The importance of lacquer to the Burmese is probably equivalent to the modern uses of porcelain, glass and plastic combined. Indeed, lacquer has many of the characteristics of modern plastic. It is light, waterproof, easily moulded and dries to a hard state.  It can be applied to virtually any surface: plain or carved wood, bamboo, paper, fabric, even metal and stone.

This fruit bowl is made by coiled bamboo, covered by over 20 layers of lacquer and decorated with the Burmese astrological symbols. Process of producing green lacquer ware is rather time consuming: One part indigo was added to ten parts of orpiment to produce a traditional green color. With age, many such green lacquer wares have come to assume appeasing opaque turquoise hue.

horse hair bowlDIA130xH90mm, Myanmar

Veronica Gritsenko is a British-Ukrainian artist and scholar. In 2000 she set up the Black Elephant studio in Bagan, Burma and eventually developed her own unique technique and designs based on ancient methods and materials.  Black Elephant Lacquer is collected by private connoisseurs and was acquired by the British Museum and The Royal Botanic Gardens Museum.

These bowls are made with horsehair woven in between very thin bamboo splints, with further application of lacquer mixed with rice husk ashes.  Burma is famous for a special type of incised lacquerware called “yun” – It’s engraved with a sharp iron stylus and the incisions are filled with colouring matter to create a design.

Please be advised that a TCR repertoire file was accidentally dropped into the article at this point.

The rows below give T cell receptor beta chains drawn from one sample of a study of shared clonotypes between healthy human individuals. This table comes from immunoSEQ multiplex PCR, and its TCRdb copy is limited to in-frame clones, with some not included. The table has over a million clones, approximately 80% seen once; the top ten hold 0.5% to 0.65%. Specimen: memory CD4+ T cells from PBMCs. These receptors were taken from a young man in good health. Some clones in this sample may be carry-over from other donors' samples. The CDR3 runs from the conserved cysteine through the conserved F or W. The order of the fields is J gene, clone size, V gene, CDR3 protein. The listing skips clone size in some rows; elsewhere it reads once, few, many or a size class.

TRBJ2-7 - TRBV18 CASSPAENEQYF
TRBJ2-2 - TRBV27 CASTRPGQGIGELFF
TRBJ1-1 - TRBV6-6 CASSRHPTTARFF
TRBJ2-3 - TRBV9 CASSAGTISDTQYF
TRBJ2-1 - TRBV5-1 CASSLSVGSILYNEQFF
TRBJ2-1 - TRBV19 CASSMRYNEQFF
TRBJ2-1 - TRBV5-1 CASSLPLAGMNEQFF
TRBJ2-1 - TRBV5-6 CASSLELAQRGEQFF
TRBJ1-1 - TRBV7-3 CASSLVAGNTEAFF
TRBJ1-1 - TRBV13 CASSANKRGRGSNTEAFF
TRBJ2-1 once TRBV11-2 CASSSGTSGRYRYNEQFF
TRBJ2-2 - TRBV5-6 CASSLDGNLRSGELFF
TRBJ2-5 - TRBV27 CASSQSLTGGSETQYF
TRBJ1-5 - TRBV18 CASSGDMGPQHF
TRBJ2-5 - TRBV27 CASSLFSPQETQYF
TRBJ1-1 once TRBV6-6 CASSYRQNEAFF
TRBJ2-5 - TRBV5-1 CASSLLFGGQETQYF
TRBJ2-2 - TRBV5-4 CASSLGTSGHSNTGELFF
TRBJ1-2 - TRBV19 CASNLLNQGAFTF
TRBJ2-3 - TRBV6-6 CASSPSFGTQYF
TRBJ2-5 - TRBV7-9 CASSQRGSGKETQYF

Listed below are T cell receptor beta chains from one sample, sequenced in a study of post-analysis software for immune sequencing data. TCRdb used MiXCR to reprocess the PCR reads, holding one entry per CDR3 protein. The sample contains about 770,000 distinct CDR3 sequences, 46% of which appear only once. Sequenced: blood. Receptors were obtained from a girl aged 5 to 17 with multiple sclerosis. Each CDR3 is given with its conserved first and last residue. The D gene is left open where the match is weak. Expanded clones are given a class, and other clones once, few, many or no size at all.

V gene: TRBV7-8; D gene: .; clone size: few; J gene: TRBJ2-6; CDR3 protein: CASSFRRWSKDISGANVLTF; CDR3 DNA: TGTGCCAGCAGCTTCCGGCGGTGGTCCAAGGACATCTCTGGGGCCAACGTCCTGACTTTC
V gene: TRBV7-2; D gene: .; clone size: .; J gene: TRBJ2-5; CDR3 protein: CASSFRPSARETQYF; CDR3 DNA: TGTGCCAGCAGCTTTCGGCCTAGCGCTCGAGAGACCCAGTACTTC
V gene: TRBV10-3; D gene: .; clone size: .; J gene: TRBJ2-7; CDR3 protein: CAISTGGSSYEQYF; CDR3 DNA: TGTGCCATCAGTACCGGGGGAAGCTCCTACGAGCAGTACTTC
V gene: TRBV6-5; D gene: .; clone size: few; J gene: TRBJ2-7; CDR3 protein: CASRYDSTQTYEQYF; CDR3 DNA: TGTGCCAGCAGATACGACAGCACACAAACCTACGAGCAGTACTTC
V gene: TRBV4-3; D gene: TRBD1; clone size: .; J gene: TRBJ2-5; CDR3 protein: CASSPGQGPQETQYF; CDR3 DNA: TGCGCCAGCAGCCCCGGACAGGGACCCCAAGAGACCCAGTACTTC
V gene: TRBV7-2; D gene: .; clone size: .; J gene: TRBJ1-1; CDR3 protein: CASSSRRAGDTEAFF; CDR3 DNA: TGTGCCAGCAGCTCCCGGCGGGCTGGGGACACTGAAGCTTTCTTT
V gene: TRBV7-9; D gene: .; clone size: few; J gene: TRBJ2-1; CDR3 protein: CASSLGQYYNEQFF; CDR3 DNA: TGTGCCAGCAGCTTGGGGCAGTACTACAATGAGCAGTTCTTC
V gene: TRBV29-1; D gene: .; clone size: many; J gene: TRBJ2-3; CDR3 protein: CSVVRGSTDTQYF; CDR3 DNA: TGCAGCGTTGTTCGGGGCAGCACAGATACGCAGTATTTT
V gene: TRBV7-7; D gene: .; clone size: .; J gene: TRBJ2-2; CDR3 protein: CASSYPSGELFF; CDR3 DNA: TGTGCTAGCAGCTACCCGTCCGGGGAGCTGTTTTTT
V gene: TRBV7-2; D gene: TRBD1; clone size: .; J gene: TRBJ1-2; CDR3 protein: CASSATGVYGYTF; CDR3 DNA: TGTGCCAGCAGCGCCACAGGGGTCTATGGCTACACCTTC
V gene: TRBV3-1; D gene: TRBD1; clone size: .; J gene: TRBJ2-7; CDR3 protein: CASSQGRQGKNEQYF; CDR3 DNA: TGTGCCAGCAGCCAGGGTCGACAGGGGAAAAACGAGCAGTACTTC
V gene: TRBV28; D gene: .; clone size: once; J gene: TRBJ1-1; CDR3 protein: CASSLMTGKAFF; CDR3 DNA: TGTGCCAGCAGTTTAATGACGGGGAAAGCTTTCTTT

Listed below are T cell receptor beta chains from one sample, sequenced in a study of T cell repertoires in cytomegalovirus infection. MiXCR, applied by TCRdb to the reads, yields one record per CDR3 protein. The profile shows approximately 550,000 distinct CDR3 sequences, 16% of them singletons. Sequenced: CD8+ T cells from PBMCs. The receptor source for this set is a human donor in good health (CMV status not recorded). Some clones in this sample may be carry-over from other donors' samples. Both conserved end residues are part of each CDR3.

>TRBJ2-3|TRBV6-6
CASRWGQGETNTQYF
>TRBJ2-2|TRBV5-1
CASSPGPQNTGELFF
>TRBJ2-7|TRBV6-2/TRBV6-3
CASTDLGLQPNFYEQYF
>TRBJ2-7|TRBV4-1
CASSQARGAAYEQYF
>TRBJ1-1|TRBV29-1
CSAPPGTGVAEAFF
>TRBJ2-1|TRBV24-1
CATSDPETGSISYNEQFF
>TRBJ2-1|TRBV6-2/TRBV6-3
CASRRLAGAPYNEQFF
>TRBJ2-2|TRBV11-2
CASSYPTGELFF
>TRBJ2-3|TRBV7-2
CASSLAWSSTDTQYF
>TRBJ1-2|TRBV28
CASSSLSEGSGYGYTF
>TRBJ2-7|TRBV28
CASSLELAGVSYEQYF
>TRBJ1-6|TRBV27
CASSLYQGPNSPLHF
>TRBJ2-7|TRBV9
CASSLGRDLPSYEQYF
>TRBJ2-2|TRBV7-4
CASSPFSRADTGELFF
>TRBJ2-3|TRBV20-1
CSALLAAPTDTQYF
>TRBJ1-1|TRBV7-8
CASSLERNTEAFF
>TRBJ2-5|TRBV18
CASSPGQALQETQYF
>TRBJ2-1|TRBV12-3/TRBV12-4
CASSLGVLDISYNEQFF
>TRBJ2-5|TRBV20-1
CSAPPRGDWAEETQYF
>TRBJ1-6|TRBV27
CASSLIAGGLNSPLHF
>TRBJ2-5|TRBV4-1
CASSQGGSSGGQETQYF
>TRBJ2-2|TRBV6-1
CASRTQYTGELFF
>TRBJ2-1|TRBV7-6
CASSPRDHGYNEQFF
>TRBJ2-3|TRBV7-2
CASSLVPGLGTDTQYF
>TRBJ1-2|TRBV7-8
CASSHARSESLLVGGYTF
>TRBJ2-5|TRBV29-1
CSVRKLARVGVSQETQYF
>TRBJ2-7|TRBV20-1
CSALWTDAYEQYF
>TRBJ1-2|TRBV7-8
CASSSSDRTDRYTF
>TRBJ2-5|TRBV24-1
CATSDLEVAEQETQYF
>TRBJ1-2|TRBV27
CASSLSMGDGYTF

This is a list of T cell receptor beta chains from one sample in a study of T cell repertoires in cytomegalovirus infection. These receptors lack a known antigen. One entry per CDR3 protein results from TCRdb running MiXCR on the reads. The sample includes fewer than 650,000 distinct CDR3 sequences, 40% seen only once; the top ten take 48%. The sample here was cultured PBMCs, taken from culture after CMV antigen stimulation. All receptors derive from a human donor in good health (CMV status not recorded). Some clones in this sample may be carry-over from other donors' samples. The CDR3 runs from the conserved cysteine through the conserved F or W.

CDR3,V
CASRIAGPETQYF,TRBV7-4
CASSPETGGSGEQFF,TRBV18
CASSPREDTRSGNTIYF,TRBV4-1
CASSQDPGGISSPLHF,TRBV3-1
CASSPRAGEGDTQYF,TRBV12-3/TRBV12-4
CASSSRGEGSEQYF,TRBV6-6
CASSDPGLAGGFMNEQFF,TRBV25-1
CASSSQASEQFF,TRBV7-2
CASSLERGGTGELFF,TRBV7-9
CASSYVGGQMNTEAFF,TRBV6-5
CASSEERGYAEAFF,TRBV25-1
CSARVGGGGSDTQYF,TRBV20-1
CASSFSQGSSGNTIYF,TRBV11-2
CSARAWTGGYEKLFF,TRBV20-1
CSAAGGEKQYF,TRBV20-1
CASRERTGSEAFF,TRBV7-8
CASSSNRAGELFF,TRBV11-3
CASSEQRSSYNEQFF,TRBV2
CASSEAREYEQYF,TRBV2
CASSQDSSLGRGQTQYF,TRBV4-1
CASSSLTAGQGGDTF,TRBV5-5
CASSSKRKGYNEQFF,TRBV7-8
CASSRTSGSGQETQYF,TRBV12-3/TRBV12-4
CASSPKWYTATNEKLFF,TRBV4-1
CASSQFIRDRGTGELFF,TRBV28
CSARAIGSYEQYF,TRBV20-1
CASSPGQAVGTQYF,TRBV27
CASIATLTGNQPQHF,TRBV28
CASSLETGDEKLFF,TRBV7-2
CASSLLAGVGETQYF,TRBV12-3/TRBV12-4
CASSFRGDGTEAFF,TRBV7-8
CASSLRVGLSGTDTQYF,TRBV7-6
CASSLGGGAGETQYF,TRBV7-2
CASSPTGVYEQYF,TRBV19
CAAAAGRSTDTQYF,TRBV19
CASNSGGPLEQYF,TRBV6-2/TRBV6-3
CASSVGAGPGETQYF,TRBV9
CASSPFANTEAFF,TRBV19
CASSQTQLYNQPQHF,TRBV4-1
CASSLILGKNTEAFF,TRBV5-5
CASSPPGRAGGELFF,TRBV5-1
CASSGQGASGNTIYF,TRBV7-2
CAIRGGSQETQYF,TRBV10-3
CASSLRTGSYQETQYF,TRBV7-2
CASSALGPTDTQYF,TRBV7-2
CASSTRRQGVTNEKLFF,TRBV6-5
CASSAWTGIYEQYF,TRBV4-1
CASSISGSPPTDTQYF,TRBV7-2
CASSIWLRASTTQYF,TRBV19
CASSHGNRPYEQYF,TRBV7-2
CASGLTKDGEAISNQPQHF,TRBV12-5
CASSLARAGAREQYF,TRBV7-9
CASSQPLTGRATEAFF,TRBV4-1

Item from SOIL for the ASIAN FOLKCRAFT COLLECTION

paper mache cow

W90xL200xH230mm, Myanmar

Burmese paper mache is usually made by applying layers of thin, tough, paper and rice paste to a clay model of an elephant.  After drying for a day or two, the object is then given a coat of white paint. The body is painted with brightly coloured enamel paints.

These paper maches are not only toys.  A donor may commission objects in different shapes for presentation to a pagoda or monastery on special occasions.    They are usually made by craftsmen or their families in the vicinity of the pagodas.

This animal paper mache collection from SOIL is avaible at Mountain Folkcraft during the ASIAN FOLKCRAFT event.

burmese betel boxDIA60xH50mm, Myanmar

For the first item of the Asian Folkcraft Collection, we have a miniature of Burmese’s traditional lacquer betel box from SOIL.

 Betel, tobacco and pickled tea is an expression in Burmese language that speaks of hospitality and welcomes a visitor to one’s home.

 The circular betel box at first glance, looks solid, but is in reality nicely fitted with a lid over a small container for holding betel nut. The top of the bowl is fitted with two shallow trays, one on top of the other. The upper tray has four little cups to hold ingredients for making betel nuts: cloves, cutch, and seeds, shredded wild Licorice or sweet creeper.

 In the second tray is a layer of dried tobacco leaves. Only when the tray is taken out of the main bowl are green fresh betel leaves revealed.

asian-folkcraft-small

ASIAN FOLKCRAFT

SOIL x MOUNTAIN FOLKCRAFT

Come to see a collection of folkcraft from all over asia; China,  India, Indonesia, Japan, Thailand, Malaysia and Myanmar.